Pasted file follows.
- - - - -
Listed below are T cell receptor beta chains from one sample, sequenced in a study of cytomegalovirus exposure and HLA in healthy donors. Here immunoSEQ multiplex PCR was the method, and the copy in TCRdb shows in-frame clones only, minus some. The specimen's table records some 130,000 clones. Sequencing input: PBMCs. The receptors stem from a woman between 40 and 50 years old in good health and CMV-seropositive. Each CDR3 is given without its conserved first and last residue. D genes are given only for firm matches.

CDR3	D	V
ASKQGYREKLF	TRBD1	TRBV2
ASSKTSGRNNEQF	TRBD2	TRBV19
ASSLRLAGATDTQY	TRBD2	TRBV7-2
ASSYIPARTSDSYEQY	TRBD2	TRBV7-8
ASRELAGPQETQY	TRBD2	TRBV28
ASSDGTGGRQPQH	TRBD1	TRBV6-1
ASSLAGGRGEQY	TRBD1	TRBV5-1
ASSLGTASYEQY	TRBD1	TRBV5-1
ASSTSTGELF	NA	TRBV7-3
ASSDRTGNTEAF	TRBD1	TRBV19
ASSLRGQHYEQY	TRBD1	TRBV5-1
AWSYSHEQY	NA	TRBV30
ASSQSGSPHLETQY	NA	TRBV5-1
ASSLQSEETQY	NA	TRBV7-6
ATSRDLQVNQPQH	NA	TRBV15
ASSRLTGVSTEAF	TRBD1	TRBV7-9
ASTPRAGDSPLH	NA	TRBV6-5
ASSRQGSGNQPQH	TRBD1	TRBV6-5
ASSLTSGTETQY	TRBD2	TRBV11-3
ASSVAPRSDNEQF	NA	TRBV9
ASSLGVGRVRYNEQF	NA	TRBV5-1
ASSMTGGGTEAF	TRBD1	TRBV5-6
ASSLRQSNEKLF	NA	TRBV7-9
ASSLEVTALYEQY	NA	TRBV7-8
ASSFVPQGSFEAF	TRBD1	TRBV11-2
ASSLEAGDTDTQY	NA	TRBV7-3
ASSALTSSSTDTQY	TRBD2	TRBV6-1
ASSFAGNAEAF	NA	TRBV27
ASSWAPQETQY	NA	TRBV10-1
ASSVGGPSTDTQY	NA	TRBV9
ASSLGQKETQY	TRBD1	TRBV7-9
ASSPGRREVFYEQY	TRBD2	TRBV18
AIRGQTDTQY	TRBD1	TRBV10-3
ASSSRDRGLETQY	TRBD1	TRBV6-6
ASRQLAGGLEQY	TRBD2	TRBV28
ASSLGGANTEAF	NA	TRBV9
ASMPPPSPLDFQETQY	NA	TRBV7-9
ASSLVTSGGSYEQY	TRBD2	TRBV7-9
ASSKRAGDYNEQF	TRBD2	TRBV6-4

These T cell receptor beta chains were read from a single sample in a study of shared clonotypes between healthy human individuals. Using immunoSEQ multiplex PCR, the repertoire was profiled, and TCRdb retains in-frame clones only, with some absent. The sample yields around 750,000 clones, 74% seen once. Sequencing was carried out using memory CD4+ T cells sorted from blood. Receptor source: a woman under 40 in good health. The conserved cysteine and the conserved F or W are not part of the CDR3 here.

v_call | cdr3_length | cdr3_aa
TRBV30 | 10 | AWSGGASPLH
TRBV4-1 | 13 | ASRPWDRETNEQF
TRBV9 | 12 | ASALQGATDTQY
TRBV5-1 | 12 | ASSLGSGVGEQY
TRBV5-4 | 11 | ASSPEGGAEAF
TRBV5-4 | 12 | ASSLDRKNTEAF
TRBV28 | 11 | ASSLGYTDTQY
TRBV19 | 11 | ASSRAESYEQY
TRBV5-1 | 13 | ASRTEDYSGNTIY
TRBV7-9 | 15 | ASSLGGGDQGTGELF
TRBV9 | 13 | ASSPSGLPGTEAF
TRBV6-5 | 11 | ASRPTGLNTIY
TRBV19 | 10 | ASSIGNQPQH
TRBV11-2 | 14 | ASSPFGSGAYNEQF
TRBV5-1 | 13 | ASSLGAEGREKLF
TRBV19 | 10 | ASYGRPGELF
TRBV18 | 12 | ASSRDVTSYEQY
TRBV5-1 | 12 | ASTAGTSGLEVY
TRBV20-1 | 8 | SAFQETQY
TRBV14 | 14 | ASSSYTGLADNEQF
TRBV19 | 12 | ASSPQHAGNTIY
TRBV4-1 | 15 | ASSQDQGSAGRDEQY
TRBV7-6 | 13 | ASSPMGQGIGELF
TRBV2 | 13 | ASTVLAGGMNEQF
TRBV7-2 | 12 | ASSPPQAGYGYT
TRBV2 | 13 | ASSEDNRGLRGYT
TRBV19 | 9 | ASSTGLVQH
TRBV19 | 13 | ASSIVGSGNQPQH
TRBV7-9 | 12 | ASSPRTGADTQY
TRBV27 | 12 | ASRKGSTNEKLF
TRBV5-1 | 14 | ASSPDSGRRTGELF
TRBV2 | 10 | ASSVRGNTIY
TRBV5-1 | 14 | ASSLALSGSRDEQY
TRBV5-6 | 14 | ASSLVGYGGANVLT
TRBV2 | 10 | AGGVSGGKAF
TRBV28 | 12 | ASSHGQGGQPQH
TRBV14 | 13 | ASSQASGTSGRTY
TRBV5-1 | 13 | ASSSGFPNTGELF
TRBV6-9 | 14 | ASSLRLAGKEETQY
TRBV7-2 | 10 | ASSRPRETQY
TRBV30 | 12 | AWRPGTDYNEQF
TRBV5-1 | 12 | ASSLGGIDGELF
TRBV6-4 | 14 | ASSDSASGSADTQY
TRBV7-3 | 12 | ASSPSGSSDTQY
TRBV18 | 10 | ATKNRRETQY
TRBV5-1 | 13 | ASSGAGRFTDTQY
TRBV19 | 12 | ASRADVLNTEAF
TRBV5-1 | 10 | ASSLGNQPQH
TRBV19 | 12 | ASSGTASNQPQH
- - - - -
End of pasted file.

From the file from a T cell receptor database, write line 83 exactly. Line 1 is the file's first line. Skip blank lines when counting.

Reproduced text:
TRBV7-2 | 10 | ASSRPRETQY